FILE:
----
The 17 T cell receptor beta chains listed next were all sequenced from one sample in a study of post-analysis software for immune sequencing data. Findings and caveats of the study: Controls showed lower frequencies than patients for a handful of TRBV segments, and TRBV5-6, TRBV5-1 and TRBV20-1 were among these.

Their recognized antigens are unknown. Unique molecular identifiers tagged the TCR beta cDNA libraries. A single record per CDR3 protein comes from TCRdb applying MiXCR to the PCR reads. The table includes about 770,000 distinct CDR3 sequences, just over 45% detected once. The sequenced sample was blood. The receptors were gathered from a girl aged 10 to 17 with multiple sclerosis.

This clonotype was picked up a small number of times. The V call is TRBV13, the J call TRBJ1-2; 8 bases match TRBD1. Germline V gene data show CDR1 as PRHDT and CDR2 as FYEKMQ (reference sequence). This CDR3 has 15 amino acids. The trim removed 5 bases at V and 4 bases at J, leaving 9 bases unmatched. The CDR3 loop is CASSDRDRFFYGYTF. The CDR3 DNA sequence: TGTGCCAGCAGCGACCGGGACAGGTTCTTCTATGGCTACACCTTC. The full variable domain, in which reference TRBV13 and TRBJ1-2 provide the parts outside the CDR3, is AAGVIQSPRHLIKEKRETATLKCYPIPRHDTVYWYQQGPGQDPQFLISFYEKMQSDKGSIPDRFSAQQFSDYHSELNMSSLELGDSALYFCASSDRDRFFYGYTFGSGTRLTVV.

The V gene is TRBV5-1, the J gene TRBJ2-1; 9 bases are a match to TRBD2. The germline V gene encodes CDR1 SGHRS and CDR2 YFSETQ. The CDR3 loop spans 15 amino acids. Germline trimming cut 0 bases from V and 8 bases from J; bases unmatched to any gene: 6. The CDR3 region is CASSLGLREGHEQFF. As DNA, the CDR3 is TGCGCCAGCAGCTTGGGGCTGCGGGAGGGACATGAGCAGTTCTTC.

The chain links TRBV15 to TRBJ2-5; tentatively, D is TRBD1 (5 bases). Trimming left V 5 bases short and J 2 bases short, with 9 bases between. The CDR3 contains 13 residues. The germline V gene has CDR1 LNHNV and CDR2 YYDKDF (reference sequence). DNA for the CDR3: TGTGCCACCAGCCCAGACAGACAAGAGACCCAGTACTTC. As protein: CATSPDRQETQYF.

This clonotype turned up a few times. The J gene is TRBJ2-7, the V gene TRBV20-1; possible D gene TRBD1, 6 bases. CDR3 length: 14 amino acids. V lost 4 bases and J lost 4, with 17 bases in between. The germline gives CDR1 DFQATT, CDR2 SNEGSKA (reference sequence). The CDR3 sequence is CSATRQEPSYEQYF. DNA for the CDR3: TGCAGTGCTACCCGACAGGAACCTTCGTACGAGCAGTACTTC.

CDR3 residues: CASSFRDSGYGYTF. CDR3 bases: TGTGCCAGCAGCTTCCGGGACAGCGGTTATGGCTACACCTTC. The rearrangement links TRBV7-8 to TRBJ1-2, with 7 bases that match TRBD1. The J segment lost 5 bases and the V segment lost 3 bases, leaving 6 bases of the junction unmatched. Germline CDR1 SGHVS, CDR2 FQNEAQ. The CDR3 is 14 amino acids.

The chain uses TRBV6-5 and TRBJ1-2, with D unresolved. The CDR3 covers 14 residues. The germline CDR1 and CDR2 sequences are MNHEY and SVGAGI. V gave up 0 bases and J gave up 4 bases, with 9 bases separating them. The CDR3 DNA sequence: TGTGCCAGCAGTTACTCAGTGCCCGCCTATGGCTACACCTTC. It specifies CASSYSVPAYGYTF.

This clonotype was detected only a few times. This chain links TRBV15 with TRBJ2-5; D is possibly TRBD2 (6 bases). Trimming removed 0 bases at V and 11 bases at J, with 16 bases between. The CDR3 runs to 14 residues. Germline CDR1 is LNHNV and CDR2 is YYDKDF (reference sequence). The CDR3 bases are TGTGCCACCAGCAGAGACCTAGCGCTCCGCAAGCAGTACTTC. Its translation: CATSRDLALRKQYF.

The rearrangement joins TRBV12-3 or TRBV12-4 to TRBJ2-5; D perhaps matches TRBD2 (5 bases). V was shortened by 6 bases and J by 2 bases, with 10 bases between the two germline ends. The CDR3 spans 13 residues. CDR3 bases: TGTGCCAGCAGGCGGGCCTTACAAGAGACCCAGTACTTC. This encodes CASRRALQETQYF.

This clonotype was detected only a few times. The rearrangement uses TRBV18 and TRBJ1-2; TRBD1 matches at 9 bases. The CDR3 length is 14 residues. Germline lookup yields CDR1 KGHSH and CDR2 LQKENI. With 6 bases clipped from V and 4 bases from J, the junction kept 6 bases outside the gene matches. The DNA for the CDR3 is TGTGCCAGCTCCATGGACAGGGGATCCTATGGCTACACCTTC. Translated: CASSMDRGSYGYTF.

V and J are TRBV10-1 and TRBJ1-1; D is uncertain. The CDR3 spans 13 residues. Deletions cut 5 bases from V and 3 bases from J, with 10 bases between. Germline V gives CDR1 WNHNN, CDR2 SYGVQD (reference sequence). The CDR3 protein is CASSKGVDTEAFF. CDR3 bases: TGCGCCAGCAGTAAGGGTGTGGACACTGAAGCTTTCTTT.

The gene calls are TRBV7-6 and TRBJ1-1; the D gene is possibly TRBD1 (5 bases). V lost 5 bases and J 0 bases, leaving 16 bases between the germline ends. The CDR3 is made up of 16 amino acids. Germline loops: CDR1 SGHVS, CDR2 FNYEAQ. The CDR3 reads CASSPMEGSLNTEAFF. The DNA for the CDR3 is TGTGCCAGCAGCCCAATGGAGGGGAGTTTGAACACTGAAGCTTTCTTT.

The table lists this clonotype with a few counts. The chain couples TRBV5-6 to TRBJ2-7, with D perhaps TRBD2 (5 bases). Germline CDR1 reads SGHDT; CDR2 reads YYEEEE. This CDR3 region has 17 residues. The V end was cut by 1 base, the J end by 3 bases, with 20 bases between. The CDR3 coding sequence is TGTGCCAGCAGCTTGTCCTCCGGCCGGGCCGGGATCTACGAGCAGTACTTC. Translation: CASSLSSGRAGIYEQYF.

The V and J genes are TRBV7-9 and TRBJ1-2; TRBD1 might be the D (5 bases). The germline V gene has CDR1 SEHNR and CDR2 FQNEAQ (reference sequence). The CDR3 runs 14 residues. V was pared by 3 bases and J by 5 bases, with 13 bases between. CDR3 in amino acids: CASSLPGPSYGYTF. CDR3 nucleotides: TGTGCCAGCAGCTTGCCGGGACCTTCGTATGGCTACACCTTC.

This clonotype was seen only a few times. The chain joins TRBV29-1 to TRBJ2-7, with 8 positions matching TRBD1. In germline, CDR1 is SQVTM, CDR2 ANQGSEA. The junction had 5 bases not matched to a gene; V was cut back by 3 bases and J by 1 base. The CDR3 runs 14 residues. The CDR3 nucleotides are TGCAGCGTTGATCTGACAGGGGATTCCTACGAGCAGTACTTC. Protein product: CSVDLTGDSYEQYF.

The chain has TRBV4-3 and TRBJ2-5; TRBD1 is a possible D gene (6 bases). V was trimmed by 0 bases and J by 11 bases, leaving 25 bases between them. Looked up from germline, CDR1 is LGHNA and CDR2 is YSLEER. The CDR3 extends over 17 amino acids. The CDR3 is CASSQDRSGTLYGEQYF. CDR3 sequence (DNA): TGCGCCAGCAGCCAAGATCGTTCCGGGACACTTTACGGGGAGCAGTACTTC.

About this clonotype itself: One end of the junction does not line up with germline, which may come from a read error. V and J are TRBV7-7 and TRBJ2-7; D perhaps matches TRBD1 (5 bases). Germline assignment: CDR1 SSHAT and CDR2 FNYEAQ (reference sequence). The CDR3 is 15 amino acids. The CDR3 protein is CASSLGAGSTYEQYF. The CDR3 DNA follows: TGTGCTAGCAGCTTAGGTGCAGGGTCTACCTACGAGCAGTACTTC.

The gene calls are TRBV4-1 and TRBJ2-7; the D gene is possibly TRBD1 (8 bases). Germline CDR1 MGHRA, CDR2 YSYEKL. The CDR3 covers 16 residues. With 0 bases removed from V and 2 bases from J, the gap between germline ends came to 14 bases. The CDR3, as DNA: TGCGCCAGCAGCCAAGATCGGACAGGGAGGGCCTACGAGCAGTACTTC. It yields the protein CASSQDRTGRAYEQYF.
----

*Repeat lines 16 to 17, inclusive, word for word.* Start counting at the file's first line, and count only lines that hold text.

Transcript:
This clonotype was seen only a few times. The chain joins TRBV29-1 to TRBJ2-7, with 8 positions matching TRBD1. In germline, CDR1 is SQVTM, CDR2 ANQGSEA. The junction had 5 bases not matched to a gene; V was cut back by 3 bases and J by 1 base. The CDR3 runs 14 residues. The CDR3 nucleotides are TGCAGCGTTGATCTGACAGGGGATTCCTACGAGCAGTACTTC. Protein product: CSVDLTGDSYEQYF.

The chain has TRBV4-3 and TRBJ2-5; TRBD1 is a possible D gene (6 bases). V was trimmed by 0 bases and J by 11 bases, leaving 25 bases between them. Looked up from germline, CDR1 is LGHNA and CDR2 is YSLEER. The CDR3 extends over 17 amino acids. The CDR3 is CASSQDRSGTLYGEQYF. CDR3 sequence (DNA): TGCGCCAGCAGCCAAGATCGTTCCGGGACACTTTACGGGGAGCAGTACTTC.